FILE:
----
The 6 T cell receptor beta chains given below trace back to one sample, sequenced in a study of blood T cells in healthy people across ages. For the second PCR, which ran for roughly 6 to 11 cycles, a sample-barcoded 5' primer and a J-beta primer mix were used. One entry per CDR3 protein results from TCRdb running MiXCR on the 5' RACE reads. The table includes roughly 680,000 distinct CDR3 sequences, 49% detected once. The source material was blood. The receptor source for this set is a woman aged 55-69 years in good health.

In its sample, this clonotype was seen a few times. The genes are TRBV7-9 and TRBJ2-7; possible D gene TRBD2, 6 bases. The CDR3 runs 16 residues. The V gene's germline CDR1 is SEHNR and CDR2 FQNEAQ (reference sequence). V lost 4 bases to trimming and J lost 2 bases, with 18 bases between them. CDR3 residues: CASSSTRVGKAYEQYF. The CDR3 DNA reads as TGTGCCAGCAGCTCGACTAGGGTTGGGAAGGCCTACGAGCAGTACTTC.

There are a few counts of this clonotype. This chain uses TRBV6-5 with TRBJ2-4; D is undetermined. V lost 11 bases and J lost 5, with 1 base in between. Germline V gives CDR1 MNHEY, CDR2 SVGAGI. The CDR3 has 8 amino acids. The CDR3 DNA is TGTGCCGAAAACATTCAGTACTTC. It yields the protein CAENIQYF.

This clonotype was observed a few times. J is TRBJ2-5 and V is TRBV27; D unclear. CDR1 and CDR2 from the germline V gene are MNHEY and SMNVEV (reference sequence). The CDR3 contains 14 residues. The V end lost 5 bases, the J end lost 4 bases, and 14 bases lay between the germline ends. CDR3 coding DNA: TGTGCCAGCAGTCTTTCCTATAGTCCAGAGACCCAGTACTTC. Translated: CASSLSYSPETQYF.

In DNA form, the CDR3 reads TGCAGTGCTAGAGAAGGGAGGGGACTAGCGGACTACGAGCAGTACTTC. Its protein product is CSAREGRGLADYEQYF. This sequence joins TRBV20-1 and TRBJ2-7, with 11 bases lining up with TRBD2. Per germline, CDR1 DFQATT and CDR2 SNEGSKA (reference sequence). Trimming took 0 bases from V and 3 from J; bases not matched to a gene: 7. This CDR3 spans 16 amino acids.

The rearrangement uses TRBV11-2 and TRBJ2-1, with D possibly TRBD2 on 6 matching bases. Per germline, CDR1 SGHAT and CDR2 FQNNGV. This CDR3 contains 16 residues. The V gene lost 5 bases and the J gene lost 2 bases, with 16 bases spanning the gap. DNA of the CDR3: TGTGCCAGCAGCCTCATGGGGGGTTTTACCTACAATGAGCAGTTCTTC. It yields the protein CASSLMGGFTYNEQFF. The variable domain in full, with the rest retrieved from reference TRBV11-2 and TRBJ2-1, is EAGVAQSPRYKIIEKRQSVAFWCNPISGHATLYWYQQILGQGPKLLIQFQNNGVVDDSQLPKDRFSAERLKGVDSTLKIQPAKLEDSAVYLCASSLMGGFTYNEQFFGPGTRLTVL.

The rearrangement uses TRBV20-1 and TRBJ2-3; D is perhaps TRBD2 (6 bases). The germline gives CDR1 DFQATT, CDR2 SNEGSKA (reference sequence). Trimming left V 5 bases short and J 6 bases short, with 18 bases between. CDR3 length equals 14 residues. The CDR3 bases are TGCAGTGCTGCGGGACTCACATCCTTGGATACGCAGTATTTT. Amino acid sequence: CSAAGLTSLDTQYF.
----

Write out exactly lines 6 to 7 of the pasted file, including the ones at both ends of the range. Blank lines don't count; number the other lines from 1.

The rearrangement uses TRBV11-2 and TRBJ2-1, with D possibly TRBD2 on 6 matching bases. Per germline, CDR1 SGHAT and CDR2 FQNNGV. This CDR3 contains 16 residues. The V gene lost 5 bases and the J gene lost 2 bases, with 16 bases spanning the gap. DNA of the CDR3: TGTGCCAGCAGCCTCATGGGGGGTTTTACCTACAATGAGCAGTTCTTC. It yields the protein CASSLMGGFTYNEQFF. The variable domain in full, with the rest retrieved from reference TRBV11-2 and TRBJ2-1, is EAGVAQSPRYKIIEKRQSVAFWCNPISGHATLYWYQQILGQGPKLLIQFQNNGVVDDSQLPKDRFSAERLKGVDSTLKIQPAKLEDSAVYLCASSLMGGFTYNEQFFGPGTRLTVL.

The rearrangement uses TRBV20-1 and TRBJ2-3; D is perhaps TRBD2 (6 bases). The germline gives CDR1 DFQATT, CDR2 SNEGSKA (reference sequence). Trimming left V 5 bases short and J 6 bases short, with 18 bases between. CDR3 length equals 14 residues. The CDR3 bases are TGCAGTGCTGCGGGACTCACATCCTTGGATACGCAGTATTTT. Amino acid sequence: CSAAGLTSLDTQYF.